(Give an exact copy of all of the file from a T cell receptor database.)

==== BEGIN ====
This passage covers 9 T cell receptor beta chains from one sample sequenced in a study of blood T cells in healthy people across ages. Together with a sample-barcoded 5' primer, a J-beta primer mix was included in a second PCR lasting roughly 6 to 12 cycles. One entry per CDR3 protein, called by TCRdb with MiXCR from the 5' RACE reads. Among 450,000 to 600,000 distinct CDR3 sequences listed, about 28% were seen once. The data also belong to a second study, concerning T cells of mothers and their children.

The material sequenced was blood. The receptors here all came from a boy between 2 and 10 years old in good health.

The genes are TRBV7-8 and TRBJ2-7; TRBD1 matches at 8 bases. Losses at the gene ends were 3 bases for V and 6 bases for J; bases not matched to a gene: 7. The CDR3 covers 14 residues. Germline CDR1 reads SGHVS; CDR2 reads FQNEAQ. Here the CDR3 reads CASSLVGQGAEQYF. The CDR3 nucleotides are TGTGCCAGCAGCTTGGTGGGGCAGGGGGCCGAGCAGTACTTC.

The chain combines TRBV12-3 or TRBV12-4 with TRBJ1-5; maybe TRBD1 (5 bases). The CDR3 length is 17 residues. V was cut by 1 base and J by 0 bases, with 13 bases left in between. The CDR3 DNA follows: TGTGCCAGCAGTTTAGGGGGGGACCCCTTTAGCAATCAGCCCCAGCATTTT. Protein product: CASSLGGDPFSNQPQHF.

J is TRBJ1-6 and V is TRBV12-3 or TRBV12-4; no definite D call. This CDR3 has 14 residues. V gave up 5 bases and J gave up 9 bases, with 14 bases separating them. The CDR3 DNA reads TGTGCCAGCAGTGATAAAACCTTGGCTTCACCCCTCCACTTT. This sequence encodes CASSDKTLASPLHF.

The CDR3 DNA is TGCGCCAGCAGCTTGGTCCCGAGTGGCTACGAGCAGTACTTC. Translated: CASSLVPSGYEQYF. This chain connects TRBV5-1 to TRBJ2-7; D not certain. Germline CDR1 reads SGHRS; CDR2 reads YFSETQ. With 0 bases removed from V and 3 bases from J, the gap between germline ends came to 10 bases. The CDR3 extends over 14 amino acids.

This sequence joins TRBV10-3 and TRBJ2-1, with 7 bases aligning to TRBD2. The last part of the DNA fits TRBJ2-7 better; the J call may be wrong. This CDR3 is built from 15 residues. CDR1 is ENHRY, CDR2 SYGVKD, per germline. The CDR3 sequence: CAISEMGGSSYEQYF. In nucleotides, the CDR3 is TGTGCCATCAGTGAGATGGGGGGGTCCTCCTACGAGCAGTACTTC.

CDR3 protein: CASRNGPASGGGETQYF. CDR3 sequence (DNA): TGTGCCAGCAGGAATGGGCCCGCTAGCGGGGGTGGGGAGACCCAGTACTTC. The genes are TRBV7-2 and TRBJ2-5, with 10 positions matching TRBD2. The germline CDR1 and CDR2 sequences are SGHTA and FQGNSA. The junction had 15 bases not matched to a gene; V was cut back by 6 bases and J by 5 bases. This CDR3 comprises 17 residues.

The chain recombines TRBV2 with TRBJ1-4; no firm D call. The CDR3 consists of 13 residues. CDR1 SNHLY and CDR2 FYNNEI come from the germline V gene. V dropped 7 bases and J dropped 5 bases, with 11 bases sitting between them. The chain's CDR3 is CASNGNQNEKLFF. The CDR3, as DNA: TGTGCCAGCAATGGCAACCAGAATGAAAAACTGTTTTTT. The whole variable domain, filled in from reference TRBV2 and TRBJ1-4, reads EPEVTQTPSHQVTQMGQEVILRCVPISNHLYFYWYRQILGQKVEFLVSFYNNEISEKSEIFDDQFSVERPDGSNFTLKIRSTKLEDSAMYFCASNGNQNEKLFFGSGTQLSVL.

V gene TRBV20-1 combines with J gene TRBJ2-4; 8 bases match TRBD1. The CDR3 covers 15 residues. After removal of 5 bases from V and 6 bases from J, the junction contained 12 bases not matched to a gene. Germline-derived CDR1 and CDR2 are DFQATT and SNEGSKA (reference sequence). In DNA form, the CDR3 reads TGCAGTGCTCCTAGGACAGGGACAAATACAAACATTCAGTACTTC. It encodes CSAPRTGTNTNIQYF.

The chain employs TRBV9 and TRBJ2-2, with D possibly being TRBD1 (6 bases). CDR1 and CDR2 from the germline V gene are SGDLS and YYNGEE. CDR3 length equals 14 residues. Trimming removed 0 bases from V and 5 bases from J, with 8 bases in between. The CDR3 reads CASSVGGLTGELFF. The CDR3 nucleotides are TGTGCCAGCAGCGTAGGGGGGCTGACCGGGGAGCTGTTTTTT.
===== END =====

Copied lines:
This passage covers 9 T cell receptor beta chains from one sample sequenced in a study of blood T cells in healthy people across ages. Together with a sample-barcoded 5' primer, a J-beta primer mix was included in a second PCR lasting roughly 6 to 12 cycles. One entry per CDR3 protein, called by TCRdb with MiXCR from the 5' RACE reads. Among 450,000 to 600,000 distinct CDR3 sequences listed, about 28% were seen once. The data also belong to a second study, concerning T cells of mothers and their children.

The material sequenced was blood. The receptors here all came from a boy between 2 and 10 years old in good health.

The genes are TRBV7-8 and TRBJ2-7; TRBD1 matches at 8 bases. Losses at the gene ends were 3 bases for V and 6 bases for J; bases not matched to a gene: 7. The CDR3 covers 14 residues. Germline CDR1 reads SGHVS; CDR2 reads FQNEAQ. Here the CDR3 reads CASSLVGQGAEQYF. The CDR3 nucleotides are TGTGCCAGCAGCTTGGTGGGGCAGGGGGCCGAGCAGTACTTC.

The chain combines TRBV12-3 or TRBV12-4 with TRBJ1-5; maybe TRBD1 (5 bases). The CDR3 length is 17 residues. V was cut by 1 base and J by 0 bases, with 13 bases left in between. The CDR3 DNA follows: TGTGCCAGCAGTTTAGGGGGGGACCCCTTTAGCAATCAGCCCCAGCATTTT. Protein product: CASSLGGDPFSNQPQHF.

J is TRBJ1-6 and V is TRBV12-3 or TRBV12-4; no definite D call. This CDR3 has 14 residues. V gave up 5 bases and J gave up 9 bases, with 14 bases separating them. The CDR3 DNA reads TGTGCCAGCAGTGATAAAACCTTGGCTTCACCCCTCCACTTT. This sequence encodes CASSDKTLASPLHF.

The CDR3 DNA is TGCGCCAGCAGCTTGGTCCCGAGTGGCTACGAGCAGTACTTC. Translated: CASSLVPSGYEQYF. This chain connects TRBV5-1 to TRBJ2-7; D not certain. Germline CDR1 reads SGHRS; CDR2 reads YFSETQ. With 0 bases removed from V and 3 bases from J, the gap between germline ends came to 10 bases. The CDR3 extends over 14 amino acids.

This sequence joins TRBV10-3 and TRBJ2-1, with 7 bases aligning to TRBD2. The last part of the DNA fits TRBJ2-7 better; the J call may be wrong. This CDR3 is built from 15 residues. CDR1 is ENHRY, CDR2 SYGVKD, per germline. The CDR3 sequence: CAISEMGGSSYEQYF. In nucleotides, the CDR3 is TGTGCCATCAGTGAGATGGGGGGGTCCTCCTACGAGCAGTACTTC.

CDR3 protein: CASRNGPASGGGETQYF. CDR3 sequence (DNA): TGTGCCAGCAGGAATGGGCCCGCTAGCGGGGGTGGGGAGACCCAGTACTTC. The genes are TRBV7-2 and TRBJ2-5, with 10 positions matching TRBD2. The germline CDR1 and CDR2 sequences are SGHTA and FQGNSA. The junction had 15 bases not matched to a gene; V was cut back by 6 bases and J by 5 bases. This CDR3 comprises 17 residues.

The chain recombines TRBV2 with TRBJ1-4; no firm D call. The CDR3 consists of 13 residues. CDR1 SNHLY and CDR2 FYNNEI come from the germline V gene. V dropped 7 bases and J dropped 5 bases, with 11 bases sitting between them. The chain's CDR3 is CASNGNQNEKLFF. The CDR3, as DNA: TGTGCCAGCAATGGCAACCAGAATGAAAAACTGTTTTTT. The whole variable domain, filled in from reference TRBV2 and TRBJ1-4, reads EPEVTQTPSHQVTQMGQEVILRCVPISNHLYFYWYRQILGQKVEFLVSFYNNEISEKSEIFDDQFSVERPDGSNFTLKIRSTKLEDSAMYFCASNGNQNEKLFFGSGTQLSVL.

V gene TRBV20-1 combines with J gene TRBJ2-4; 8 bases match TRBD1. The CDR3 covers 15 residues. After removal of 5 bases from V and 6 bases from J, the junction contained 12 bases not matched to a gene. Germline-derived CDR1 and CDR2 are DFQATT and SNEGSKA (reference sequence). In DNA form, the CDR3 reads TGCAGTGCTCCTAGGACAGGGACAAATACAAACATTCAGTACTTC. It encodes CSAPRTGTNTNIQYF.

The chain employs TRBV9 and TRBJ2-2, with D possibly being TRBD1 (6 bases). CDR1 and CDR2 from the germline V gene are SGDLS and YYNGEE. CDR3 length equals 14 residues. Trimming removed 0 bases from V and 5 bases from J, with 8 bases in between. The CDR3 reads CASSVGGLTGELFF. The CDR3 nucleotides are TGTGCCAGCAGCGTAGGGGGGCTGACCGGGGAGCTGTTTTTT.